Even though bowling has existed in one form or another for thousands of years, today’s modern version of the game didn’t evolve until over 100 years ago. That’s when bowling became standardized, with official rules being drafted and exact specifications being prescribed for bowling balls, pins and lanes.
Although bowling has been around for many years, it remains popular among American recreational enthusiasts in all age groups, including children and young adults. Across the United States, the number of bowling participants ages 6 and older surpassed 45 million in 2017.
While the game of bowling hasn’t changed much during the past century, bowling balls have. The earliest versions of today’s bowling balls were made from wood and often didn’t have gripping holes, which meant players had to palm their balls to play. Beginning in the early 1900s and continuing through the next five decades or so, bowling balls were typically made of hard rubber. In the late 1950s and early 1960s, rubber balls started to be replaced with bowling balls consisting of polyester.
Since the 1980s, bowling balls have undergone significant changes on the inside and the outside. On the outside, polyurethane coverstocks took hold in the ’80s, followed by reactive resin coverstocks in the early 1990s and particle coverstocks later in the same decade. These advances in coverstocks enabled bowling balls to generate significantly more friction with a bowling lane’s surface. As a result, the new bowling balls gave players the ability to get more hook on the lane and an improved entry angle into the pins compared to their predecessors.
In addition to making changes to the exterior of their balls, bowling ball manufacturers also made alterations to the inside of their balls during this time period. Using advanced cores, also known as weight blocks, manufacturers produced bowling balls with dynamically imbalanced cores. These new cores contributed to the increased amount of hook bowlers could produce in the lane.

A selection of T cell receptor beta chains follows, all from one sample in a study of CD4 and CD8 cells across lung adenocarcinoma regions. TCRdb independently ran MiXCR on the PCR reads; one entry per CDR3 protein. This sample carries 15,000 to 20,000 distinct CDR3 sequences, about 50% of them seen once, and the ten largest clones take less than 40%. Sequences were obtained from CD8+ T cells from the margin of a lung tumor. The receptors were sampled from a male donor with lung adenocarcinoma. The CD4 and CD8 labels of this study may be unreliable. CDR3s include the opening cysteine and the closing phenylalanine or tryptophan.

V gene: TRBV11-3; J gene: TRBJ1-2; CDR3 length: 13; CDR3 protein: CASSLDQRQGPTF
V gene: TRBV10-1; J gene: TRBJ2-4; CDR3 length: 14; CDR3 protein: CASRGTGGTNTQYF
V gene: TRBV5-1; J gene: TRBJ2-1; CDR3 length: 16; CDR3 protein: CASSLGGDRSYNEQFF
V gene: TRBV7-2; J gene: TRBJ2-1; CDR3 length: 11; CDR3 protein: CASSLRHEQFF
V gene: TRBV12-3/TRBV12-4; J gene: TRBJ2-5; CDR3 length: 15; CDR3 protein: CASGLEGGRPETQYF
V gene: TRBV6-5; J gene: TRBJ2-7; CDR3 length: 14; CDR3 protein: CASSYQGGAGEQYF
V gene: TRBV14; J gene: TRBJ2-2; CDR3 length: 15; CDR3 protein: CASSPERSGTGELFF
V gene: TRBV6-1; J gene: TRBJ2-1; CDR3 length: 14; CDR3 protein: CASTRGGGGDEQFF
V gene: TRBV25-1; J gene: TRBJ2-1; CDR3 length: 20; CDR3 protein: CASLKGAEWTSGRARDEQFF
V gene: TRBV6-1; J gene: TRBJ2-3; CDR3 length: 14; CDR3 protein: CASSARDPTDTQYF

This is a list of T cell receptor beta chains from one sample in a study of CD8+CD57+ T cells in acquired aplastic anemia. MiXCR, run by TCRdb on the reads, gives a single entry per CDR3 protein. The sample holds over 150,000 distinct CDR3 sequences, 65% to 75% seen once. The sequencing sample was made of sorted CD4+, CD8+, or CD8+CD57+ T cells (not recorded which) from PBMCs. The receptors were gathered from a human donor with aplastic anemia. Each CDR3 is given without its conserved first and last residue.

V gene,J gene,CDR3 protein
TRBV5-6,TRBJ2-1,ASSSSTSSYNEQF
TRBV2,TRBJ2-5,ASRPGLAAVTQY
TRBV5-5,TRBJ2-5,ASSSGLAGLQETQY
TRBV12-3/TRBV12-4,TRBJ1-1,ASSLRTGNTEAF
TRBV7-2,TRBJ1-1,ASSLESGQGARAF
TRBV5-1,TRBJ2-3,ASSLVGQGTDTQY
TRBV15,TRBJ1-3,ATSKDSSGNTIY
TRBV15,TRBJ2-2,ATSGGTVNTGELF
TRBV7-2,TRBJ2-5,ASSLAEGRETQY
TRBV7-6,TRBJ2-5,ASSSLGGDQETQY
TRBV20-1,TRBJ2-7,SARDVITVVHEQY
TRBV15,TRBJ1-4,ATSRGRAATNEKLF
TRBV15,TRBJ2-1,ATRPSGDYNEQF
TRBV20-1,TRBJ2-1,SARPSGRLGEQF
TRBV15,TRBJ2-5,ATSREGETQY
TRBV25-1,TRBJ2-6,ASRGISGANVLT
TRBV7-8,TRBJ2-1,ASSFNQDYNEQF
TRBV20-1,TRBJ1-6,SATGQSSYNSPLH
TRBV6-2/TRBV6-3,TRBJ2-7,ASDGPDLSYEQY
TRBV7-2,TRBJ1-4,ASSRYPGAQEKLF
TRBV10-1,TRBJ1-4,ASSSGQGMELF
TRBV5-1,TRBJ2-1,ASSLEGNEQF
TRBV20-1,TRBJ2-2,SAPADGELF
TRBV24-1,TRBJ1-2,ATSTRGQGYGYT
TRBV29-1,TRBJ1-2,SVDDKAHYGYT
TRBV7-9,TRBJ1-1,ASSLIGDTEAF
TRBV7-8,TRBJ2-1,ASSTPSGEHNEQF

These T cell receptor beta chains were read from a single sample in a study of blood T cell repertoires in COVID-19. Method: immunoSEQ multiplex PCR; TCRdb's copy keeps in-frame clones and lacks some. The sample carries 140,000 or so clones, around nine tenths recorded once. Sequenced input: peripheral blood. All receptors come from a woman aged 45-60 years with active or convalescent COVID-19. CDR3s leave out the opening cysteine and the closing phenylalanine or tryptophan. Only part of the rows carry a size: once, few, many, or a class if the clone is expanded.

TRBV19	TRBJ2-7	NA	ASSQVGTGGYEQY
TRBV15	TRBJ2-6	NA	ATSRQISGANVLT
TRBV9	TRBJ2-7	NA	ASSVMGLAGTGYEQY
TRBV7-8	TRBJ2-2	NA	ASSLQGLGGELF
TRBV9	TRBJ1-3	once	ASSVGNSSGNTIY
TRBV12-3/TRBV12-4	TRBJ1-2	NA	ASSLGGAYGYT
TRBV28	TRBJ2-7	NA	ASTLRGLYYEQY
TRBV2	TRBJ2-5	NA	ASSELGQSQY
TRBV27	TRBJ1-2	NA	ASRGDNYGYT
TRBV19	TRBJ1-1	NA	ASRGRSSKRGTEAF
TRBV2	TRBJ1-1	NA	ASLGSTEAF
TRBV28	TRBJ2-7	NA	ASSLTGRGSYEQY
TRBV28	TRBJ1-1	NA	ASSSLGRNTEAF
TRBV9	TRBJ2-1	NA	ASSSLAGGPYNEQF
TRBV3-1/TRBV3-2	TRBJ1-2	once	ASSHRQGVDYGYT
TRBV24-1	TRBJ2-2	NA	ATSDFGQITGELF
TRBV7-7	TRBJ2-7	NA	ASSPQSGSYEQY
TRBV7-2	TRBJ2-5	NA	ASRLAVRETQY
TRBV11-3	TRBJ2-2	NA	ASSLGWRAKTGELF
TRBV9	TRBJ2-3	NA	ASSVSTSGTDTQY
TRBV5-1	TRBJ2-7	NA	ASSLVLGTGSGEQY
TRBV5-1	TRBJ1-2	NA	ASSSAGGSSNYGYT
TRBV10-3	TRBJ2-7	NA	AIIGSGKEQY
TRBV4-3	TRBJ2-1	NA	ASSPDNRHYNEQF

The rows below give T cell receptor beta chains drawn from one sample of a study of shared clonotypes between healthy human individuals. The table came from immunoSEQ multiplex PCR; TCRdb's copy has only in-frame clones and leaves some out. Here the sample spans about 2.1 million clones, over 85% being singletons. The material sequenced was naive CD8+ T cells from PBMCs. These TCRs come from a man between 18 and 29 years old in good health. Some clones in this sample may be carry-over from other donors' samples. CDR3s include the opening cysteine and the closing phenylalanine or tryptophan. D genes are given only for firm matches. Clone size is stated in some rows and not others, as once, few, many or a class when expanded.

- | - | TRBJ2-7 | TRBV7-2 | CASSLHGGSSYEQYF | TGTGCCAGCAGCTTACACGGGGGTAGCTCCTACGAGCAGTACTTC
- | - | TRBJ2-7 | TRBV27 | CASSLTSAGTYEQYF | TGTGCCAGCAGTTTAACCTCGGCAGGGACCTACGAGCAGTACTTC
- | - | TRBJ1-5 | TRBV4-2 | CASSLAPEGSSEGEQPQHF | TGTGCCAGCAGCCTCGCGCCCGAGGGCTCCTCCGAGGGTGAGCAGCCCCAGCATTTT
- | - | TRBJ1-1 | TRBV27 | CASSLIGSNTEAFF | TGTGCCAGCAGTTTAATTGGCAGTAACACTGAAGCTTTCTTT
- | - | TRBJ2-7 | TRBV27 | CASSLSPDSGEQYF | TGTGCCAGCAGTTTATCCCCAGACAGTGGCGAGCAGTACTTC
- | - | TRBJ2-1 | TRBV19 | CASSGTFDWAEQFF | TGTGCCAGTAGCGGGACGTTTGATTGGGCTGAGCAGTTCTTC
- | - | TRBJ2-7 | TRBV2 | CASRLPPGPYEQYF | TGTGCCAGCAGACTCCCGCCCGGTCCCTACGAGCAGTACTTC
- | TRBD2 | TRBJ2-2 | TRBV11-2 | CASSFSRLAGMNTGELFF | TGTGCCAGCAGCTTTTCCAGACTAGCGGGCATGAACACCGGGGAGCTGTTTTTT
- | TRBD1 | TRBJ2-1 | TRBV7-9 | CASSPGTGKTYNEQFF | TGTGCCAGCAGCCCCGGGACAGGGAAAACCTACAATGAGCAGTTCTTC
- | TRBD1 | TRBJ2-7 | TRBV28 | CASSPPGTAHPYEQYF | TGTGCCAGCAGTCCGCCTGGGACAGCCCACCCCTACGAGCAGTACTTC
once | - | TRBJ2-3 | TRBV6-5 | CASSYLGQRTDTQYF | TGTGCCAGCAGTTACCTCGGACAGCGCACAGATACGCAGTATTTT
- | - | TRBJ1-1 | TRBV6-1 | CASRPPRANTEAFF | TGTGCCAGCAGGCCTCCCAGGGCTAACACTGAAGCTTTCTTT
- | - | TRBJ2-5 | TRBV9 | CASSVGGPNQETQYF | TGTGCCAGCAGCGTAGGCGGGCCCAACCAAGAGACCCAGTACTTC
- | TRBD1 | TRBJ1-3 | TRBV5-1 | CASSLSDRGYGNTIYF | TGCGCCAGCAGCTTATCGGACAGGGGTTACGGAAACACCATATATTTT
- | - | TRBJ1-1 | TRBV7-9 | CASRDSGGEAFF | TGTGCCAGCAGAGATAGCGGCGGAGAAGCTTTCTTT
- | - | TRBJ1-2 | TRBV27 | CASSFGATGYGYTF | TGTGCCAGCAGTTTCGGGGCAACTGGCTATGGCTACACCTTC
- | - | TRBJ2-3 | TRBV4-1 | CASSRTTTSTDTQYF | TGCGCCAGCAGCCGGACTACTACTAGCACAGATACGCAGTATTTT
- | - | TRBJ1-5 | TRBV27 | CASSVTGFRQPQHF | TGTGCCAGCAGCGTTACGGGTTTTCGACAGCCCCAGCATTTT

Bowling Ball Components
In general, modern bowling balls are often classified as three-piece or two-piece balls. In past decades, a given ball’s classification referred to the literal number of pieces that were used to construct the ball, but that’s not necessarily the case today when it comes to two-piece balls. Three-piece balls still typically consist of three components — a thin coverstock, filler material and a pancake weight block.
The two-piece balls that are produced today, however, often have more than two components due to the addition of weight blocks in an outer core that is separate from a ball’s coverstock. This means a two-piece ball normally has three pieces — a coverstock, core and outer core.
Regardless of whether you have a three-piece or two-piece bowling ball, your ball’s coverstock will influence the way your ball performs on-lane more than any other component used to construct your ball. In fact, 60%-80% of your ball’s on-lane performance will be determined by its coverstock. By contrast, only 20%-40% of your ball’s performance will be attributable to your ball’s core, drilling layout and other physical properties.
Sanded vs. Polished Coverstocks
With your ball’s coverstock influencing your play so heavily, it’s important to understand how the condition of your ball’s coverstock impacts your ball’s performance in the lane. Generally speaking, bowling balls are manufactured with a coverstock that is either sanded or polished. Put simply, your bowling ball will produce more friction with the lane if it has a rough or sanded surface.
If you want your ball to hook earlier toward the end of a lane’s oil pattern, you’ll probably prefer a sanded coverstock over a polished one. Conversely, if you want your ball to travel further down the lane before it starts to hook, a ball with a polished surface is the right choice for you.
Regardless of whether your ball has a sanded or polished surface, you can treat your ball’s coverstock to better match your personal playing style as well as the condition of the lane you’ll be playing on. Your ball’s coverstock has certain characteristics you must keep in mind when you’re preparing to modify your ball’s surface because making changes will impact the amount of friction your ball will generate on-lane.
These characteristics include the following:
- Roughness: The roughness of your ball’s coverstock is determined by the distance between the peaks and valleys on its surface, the height and depth of those highs and lows and the chemical makeup of the coverstock and its finish. As was previously discussed, a rougher surface area generally produces increased friction on the lane.
- Rate of absorption: Today’s reactive resin coverstocks are permeable, which means they absorb liquids, including lane oil. Balls with a higher rate of absorption generate an increased amount of friction in play.